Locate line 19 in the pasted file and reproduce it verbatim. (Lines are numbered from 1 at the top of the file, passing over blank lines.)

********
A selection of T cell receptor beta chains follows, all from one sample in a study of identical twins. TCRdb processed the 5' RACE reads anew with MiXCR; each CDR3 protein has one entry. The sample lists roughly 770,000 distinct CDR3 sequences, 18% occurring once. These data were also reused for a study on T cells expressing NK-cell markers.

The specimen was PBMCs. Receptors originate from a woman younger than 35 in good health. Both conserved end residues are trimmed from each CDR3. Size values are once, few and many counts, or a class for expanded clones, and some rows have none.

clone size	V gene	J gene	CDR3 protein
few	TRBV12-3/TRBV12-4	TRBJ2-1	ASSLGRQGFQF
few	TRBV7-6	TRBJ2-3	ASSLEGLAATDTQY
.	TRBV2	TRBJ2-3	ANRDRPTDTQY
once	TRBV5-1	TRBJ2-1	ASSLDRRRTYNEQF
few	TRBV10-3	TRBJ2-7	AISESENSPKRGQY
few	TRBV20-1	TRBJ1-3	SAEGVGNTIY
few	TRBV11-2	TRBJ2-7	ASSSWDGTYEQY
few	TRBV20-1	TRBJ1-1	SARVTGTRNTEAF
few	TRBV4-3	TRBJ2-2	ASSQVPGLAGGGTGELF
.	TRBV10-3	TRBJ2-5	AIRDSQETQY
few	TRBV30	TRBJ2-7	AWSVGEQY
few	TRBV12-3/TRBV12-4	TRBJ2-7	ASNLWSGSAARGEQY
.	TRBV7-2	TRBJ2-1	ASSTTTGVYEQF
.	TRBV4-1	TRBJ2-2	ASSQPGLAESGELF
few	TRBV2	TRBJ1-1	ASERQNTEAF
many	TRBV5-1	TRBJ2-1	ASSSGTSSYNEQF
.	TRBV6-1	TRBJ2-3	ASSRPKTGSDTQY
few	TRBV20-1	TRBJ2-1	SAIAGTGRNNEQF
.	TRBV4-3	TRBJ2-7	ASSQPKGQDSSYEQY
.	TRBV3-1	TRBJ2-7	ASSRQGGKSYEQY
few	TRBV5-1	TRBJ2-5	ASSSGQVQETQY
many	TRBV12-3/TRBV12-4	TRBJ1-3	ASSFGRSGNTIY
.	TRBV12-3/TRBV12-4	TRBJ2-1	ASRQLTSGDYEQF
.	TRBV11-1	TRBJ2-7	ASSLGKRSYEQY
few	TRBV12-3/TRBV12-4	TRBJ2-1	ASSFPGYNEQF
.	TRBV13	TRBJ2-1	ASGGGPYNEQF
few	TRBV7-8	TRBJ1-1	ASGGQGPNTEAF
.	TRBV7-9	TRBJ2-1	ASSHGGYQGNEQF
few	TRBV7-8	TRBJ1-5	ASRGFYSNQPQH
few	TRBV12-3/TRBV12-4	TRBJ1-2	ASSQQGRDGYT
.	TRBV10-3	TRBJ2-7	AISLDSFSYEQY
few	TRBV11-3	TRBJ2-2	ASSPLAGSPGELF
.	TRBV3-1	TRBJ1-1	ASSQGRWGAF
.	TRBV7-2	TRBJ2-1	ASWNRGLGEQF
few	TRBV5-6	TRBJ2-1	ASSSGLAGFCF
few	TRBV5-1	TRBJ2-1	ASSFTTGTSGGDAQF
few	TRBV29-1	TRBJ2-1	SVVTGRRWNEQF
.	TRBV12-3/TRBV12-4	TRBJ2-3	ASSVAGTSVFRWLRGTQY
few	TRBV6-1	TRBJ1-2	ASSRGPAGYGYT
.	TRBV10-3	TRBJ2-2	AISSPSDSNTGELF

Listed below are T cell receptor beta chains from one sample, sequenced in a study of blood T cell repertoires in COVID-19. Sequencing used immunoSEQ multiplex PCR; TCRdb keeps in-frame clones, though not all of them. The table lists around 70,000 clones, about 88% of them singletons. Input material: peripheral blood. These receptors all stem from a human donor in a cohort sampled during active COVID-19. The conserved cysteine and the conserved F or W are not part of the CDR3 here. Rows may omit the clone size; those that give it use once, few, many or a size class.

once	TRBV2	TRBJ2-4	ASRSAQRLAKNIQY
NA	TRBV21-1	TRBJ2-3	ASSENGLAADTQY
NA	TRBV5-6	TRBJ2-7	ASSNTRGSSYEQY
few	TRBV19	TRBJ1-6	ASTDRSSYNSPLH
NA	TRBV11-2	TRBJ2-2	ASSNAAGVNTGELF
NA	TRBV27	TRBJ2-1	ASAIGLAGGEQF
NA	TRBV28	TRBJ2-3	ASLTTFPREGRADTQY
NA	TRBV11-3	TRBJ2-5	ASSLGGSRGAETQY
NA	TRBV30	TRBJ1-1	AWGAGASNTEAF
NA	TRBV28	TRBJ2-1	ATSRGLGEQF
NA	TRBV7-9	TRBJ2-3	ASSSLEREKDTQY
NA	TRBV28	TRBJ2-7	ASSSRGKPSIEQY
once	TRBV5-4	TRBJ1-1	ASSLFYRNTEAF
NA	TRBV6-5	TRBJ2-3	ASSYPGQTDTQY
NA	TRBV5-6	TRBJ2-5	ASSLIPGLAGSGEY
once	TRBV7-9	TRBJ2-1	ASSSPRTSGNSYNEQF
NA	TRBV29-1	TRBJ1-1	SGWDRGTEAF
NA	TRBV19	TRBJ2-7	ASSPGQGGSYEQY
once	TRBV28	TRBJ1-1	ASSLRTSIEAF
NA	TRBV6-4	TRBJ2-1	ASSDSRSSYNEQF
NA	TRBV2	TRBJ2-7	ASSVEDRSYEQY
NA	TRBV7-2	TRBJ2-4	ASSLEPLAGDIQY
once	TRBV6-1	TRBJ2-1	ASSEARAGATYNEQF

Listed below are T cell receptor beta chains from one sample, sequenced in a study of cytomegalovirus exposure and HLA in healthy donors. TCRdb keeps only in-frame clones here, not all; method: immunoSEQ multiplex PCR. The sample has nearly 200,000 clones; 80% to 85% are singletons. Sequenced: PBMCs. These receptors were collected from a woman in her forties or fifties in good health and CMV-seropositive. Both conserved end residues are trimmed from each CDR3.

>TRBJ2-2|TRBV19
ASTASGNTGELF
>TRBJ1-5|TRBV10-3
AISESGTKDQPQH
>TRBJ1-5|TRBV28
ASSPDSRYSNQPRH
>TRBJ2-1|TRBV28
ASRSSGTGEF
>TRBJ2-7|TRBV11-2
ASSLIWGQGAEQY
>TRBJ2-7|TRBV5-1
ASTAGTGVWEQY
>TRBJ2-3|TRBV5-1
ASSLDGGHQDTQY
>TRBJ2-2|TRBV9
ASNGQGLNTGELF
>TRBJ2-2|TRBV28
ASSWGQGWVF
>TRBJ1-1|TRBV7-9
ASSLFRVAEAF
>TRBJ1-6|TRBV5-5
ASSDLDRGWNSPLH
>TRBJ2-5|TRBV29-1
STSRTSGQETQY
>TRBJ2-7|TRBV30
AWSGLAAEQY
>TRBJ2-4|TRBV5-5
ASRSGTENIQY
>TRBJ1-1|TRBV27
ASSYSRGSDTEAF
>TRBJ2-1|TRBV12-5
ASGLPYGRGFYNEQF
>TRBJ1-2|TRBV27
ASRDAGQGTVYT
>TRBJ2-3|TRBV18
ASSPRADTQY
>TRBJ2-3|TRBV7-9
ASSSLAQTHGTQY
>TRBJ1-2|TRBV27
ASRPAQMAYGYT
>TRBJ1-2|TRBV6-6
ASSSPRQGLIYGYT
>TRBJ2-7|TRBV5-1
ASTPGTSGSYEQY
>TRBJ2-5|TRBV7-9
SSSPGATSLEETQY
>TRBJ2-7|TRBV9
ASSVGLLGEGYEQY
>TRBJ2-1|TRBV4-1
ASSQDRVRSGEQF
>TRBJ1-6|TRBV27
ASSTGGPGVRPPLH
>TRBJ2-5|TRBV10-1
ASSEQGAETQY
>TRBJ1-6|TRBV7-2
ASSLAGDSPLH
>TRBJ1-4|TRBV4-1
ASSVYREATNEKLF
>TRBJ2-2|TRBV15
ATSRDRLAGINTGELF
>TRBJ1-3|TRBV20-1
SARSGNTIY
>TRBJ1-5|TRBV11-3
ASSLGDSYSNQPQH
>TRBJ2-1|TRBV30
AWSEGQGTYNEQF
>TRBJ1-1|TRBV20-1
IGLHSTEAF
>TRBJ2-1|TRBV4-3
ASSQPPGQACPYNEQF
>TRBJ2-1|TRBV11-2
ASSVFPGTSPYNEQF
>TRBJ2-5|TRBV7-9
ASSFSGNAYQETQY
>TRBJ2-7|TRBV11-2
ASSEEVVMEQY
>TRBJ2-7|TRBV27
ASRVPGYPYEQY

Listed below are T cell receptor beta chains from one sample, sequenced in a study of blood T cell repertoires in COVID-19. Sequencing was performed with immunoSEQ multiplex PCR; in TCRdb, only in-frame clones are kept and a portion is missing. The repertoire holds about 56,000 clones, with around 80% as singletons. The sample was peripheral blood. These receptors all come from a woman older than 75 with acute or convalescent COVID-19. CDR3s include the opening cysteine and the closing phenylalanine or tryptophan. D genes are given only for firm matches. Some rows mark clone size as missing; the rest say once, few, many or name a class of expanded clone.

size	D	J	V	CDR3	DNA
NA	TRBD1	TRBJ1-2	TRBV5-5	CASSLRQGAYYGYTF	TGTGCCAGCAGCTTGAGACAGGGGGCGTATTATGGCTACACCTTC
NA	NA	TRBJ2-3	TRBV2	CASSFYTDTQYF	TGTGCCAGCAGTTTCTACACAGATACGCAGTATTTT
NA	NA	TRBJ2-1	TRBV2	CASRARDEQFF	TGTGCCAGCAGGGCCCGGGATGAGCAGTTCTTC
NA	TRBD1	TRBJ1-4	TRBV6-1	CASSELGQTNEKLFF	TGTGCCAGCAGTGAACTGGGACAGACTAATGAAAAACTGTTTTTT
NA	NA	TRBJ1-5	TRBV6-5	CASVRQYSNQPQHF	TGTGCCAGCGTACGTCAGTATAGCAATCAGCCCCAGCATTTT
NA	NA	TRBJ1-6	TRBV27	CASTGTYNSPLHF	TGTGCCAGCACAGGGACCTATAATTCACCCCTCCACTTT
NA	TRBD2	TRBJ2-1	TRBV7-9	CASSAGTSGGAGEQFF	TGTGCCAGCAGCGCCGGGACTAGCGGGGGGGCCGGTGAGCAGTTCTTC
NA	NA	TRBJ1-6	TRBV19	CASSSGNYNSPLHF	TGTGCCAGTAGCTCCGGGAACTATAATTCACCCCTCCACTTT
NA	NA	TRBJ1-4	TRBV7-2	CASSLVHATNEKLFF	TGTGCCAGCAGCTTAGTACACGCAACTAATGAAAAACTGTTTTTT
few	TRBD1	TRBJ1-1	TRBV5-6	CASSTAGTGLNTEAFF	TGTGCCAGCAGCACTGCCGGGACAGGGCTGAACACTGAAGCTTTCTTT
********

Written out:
many	TRBV5-1	TRBJ2-1	ASSSGTSSYNEQF